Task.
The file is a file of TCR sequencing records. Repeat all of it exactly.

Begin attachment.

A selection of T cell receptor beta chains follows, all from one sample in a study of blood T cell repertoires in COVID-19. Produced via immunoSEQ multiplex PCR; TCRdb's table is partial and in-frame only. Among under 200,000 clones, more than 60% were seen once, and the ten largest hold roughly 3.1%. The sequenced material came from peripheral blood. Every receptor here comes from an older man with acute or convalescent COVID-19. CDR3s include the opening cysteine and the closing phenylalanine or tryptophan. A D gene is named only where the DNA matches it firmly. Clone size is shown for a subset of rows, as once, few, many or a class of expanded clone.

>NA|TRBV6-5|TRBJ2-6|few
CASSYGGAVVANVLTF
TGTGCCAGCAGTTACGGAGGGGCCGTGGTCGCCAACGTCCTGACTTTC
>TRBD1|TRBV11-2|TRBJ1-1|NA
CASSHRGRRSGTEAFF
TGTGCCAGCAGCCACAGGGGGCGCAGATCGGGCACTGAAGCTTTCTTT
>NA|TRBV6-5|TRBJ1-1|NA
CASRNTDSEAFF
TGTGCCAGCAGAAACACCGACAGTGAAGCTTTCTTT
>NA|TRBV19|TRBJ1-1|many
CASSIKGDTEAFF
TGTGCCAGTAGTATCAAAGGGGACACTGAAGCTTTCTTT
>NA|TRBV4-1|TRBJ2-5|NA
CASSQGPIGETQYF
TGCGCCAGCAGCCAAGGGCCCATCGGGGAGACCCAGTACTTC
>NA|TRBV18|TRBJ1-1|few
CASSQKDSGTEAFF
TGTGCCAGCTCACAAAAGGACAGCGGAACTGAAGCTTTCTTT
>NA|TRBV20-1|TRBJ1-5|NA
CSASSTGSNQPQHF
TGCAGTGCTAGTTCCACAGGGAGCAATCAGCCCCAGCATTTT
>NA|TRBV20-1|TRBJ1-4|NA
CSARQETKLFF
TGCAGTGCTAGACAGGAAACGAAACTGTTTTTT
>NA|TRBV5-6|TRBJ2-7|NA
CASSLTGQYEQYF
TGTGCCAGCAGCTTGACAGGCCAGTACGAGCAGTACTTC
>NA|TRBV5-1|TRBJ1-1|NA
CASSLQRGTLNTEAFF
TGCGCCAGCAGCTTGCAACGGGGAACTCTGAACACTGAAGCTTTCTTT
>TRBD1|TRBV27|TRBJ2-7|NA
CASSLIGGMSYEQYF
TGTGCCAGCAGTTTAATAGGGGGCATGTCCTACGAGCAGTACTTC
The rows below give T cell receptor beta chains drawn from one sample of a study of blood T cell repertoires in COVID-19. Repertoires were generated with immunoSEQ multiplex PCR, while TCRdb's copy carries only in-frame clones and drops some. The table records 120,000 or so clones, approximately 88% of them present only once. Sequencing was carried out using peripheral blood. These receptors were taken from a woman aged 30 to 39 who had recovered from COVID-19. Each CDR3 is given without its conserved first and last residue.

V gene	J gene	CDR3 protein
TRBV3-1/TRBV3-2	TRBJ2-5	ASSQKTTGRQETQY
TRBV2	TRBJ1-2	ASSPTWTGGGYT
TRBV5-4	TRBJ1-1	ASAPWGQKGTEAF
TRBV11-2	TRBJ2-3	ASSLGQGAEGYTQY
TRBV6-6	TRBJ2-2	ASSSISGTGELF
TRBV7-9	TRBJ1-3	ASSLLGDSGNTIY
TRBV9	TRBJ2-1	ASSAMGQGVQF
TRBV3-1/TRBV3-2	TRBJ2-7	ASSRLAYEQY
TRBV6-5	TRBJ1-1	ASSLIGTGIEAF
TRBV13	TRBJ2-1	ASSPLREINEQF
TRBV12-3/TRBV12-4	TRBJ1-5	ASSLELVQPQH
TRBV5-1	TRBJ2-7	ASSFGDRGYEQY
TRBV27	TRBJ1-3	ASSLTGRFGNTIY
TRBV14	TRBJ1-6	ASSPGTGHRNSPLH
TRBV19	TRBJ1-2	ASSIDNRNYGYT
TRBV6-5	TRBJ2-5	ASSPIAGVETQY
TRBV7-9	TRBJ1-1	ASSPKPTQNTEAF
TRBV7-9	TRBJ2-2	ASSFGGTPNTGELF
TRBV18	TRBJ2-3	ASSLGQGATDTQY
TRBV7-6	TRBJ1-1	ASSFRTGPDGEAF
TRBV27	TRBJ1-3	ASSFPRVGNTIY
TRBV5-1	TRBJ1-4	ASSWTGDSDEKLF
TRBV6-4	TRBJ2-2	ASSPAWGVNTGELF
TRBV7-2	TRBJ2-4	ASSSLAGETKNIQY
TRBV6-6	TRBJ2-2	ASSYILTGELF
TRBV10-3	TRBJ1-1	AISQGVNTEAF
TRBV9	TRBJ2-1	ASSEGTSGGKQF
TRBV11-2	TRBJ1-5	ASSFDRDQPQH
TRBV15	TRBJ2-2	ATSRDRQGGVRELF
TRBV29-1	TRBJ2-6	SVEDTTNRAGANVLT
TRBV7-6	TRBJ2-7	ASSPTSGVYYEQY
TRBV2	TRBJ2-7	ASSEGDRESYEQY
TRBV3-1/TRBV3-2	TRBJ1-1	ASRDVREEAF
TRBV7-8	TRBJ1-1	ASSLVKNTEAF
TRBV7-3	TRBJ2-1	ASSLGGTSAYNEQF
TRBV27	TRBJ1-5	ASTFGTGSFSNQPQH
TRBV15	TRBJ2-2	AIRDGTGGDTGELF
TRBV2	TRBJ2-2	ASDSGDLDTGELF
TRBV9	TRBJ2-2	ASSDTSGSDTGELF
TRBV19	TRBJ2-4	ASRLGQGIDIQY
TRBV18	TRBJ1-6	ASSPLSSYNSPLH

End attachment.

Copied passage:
A selection of T cell receptor beta chains follows, all from one sample in a study of blood T cell repertoires in COVID-19. Produced via immunoSEQ multiplex PCR; TCRdb's table is partial and in-frame only. Among under 200,000 clones, more than 60% were seen once, and the ten largest hold roughly 3.1%. The sequenced material came from peripheral blood. Every receptor here comes from an older man with acute or convalescent COVID-19. CDR3s include the opening cysteine and the closing phenylalanine or tryptophan. A D gene is named only where the DNA matches it firmly. Clone size is shown for a subset of rows, as once, few, many or a class of expanded clone.

>NA|TRBV6-5|TRBJ2-6|few
CASSYGGAVVANVLTF
TGTGCCAGCAGTTACGGAGGGGCCGTGGTCGCCAACGTCCTGACTTTC
>TRBD1|TRBV11-2|TRBJ1-1|NA
CASSHRGRRSGTEAFF
TGTGCCAGCAGCCACAGGGGGCGCAGATCGGGCACTGAAGCTTTCTTT
>NA|TRBV6-5|TRBJ1-1|NA
CASRNTDSEAFF
TGTGCCAGCAGAAACACCGACAGTGAAGCTTTCTTT
>NA|TRBV19|TRBJ1-1|many
CASSIKGDTEAFF
TGTGCCAGTAGTATCAAAGGGGACACTGAAGCTTTCTTT
>NA|TRBV4-1|TRBJ2-5|NA
CASSQGPIGETQYF
TGCGCCAGCAGCCAAGGGCCCATCGGGGAGACCCAGTACTTC
>NA|TRBV18|TRBJ1-1|few
CASSQKDSGTEAFF
TGTGCCAGCTCACAAAAGGACAGCGGAACTGAAGCTTTCTTT
>NA|TRBV20-1|TRBJ1-5|NA
CSASSTGSNQPQHF
TGCAGTGCTAGTTCCACAGGGAGCAATCAGCCCCAGCATTTT
>NA|TRBV20-1|TRBJ1-4|NA
CSARQETKLFF
TGCAGTGCTAGACAGGAAACGAAACTGTTTTTT
>NA|TRBV5-6|TRBJ2-7|NA
CASSLTGQYEQYF
TGTGCCAGCAGCTTGACAGGCCAGTACGAGCAGTACTTC
>NA|TRBV5-1|TRBJ1-1|NA
CASSLQRGTLNTEAFF
TGCGCCAGCAGCTTGCAACGGGGAACTCTGAACACTGAAGCTTTCTTT
>TRBD1|TRBV27|TRBJ2-7|NA
CASSLIGGMSYEQYF
TGTGCCAGCAGTTTAATAGGGGGCATGTCCTACGAGCAGTACTTC
The rows below give T cell receptor beta chains drawn from one sample of a study of blood T cell repertoires in COVID-19. Repertoires were generated with immunoSEQ multiplex PCR, while TCRdb's copy carries only in-frame clones and drops some. The table records 120,000 or so clones, approximately 88% of them present only once. Sequencing was carried out using peripheral blood. These receptors were taken from a woman aged 30 to 39 who had recovered from COVID-19. Each CDR3 is given without its conserved first and last residue.

V gene	J gene	CDR3 protein
TRBV3-1/TRBV3-2	TRBJ2-5	ASSQKTTGRQETQY
TRBV2	TRBJ1-2	ASSPTWTGGGYT
TRBV5-4	TRBJ1-1	ASAPWGQKGTEAF
TRBV11-2	TRBJ2-3	ASSLGQGAEGYTQY
TRBV6-6	TRBJ2-2	ASSSISGTGELF
TRBV7-9	TRBJ1-3	ASSLLGDSGNTIY
TRBV9	TRBJ2-1	ASSAMGQGVQF
TRBV3-1/TRBV3-2	TRBJ2-7	ASSRLAYEQY
TRBV6-5	TRBJ1-1	ASSLIGTGIEAF
TRBV13	TRBJ2-1	ASSPLREINEQF
TRBV12-3/TRBV12-4	TRBJ1-5	ASSLELVQPQH
TRBV5-1	TRBJ2-7	ASSFGDRGYEQY
TRBV27	TRBJ1-3	ASSLTGRFGNTIY
TRBV14	TRBJ1-6	ASSPGTGHRNSPLH
TRBV19	TRBJ1-2	ASSIDNRNYGYT
TRBV6-5	TRBJ2-5	ASSPIAGVETQY
TRBV7-9	TRBJ1-1	ASSPKPTQNTEAF
TRBV7-9	TRBJ2-2	ASSFGGTPNTGELF
TRBV18	TRBJ2-3	ASSLGQGATDTQY
TRBV7-6	TRBJ1-1	ASSFRTGPDGEAF
TRBV27	TRBJ1-3	ASSFPRVGNTIY
TRBV5-1	TRBJ1-4	ASSWTGDSDEKLF
TRBV6-4	TRBJ2-2	ASSPAWGVNTGELF
TRBV7-2	TRBJ2-4	ASSSLAGETKNIQY
TRBV6-6	TRBJ2-2	ASSYILTGELF
TRBV10-3	TRBJ1-1	AISQGVNTEAF
TRBV9	TRBJ2-1	ASSEGTSGGKQF
TRBV11-2	TRBJ1-5	ASSFDRDQPQH
TRBV15	TRBJ2-2	ATSRDRQGGVRELF
TRBV29-1	TRBJ2-6	SVEDTTNRAGANVLT
TRBV7-6	TRBJ2-7	ASSPTSGVYYEQY
TRBV2	TRBJ2-7	ASSEGDRESYEQY
TRBV3-1/TRBV3-2	TRBJ1-1	ASRDVREEAF
TRBV7-8	TRBJ1-1	ASSLVKNTEAF
TRBV7-3	TRBJ2-1	ASSLGGTSAYNEQF
TRBV27	TRBJ1-5	ASTFGTGSFSNQPQH
TRBV15	TRBJ2-2	AIRDGTGGDTGELF
TRBV2	TRBJ2-2	ASDSGDLDTGELF
TRBV9	TRBJ2-2	ASSDTSGSDTGELF
TRBV19	TRBJ2-4	ASRLGQGIDIQY
TRBV18	TRBJ1-6	ASSPLSSYNSPLH